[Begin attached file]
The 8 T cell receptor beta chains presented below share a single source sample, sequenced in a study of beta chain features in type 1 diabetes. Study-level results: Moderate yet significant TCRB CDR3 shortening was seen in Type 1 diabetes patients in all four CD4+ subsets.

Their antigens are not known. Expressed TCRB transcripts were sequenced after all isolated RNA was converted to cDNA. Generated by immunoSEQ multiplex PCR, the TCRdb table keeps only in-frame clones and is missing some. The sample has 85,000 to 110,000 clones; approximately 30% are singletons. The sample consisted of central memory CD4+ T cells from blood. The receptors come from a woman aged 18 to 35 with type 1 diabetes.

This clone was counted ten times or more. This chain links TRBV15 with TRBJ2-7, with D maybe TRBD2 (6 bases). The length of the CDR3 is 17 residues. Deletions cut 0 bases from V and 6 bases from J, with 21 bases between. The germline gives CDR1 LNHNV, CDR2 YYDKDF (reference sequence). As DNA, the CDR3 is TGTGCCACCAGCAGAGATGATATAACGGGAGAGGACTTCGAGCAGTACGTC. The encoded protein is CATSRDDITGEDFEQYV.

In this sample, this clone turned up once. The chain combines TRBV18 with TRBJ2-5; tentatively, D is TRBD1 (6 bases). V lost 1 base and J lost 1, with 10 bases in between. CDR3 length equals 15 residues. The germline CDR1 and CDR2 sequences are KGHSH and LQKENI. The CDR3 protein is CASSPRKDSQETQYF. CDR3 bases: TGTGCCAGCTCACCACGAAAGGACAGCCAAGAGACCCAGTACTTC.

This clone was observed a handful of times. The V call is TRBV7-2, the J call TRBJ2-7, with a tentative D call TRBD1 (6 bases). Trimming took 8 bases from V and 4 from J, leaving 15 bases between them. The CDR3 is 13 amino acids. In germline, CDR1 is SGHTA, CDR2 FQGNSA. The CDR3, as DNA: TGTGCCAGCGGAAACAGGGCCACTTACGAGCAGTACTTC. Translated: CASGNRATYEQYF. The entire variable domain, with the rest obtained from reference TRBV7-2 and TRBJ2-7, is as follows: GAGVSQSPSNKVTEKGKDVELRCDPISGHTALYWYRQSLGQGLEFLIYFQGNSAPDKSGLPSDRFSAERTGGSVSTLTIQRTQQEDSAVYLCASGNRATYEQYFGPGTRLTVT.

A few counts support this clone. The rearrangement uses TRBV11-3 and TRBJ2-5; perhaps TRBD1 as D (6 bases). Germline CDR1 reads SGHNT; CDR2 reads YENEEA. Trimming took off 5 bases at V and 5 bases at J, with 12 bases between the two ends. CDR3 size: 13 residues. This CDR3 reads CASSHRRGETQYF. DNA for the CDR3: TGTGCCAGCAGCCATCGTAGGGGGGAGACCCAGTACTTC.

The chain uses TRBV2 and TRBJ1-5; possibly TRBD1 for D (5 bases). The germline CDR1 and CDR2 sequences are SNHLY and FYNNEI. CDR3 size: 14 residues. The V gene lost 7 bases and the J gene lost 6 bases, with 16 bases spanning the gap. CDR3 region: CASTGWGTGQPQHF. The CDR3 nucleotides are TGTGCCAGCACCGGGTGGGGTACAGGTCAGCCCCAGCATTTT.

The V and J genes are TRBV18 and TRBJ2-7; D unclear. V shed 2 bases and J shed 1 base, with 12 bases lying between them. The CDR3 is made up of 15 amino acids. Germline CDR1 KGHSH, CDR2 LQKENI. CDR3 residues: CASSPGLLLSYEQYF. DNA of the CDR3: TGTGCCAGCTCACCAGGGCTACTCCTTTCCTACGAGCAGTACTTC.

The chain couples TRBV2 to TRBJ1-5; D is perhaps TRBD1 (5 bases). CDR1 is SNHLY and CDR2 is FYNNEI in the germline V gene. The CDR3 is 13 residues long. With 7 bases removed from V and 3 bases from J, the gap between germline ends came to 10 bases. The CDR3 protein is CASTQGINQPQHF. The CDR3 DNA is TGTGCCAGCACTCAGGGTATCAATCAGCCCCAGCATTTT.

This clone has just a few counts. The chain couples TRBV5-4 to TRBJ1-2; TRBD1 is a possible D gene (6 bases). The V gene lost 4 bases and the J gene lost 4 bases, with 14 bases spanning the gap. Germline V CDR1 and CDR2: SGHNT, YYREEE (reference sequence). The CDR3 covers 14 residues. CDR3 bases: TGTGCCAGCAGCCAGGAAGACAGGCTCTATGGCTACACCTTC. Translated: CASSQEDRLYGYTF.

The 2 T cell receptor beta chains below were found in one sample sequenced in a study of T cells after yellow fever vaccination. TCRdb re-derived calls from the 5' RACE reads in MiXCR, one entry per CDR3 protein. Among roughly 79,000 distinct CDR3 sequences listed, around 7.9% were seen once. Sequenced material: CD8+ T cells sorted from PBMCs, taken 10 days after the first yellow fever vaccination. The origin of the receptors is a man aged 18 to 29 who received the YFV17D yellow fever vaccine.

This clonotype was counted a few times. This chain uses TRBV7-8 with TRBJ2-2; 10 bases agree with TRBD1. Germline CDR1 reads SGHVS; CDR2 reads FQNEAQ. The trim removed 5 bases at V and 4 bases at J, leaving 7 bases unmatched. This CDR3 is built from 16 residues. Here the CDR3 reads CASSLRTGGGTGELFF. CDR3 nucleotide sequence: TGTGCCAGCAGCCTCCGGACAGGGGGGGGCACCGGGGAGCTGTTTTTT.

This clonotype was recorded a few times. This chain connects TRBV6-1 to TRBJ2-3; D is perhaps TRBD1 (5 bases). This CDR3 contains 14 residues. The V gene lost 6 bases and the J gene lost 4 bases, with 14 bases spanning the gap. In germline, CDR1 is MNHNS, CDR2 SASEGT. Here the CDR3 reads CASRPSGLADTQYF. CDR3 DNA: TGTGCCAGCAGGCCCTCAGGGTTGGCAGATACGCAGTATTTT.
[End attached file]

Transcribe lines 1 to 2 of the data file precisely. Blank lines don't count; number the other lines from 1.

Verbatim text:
The 8 T cell receptor beta chains presented below share a single source sample, sequenced in a study of beta chain features in type 1 diabetes. Study-level results: Moderate yet significant TCRB CDR3 shortening was seen in Type 1 diabetes patients in all four CD4+ subsets.

Their antigens are not known. Expressed TCRB transcripts were sequenced after all isolated RNA was converted to cDNA. Generated by immunoSEQ multiplex PCR, the TCRdb table keeps only in-frame clones and is missing some. The sample has 85,000 to 110,000 clones; approximately 30% are singletons. The sample consisted of central memory CD4+ T cells from blood. The receptors come from a woman aged 18 to 35 with type 1 diabetes.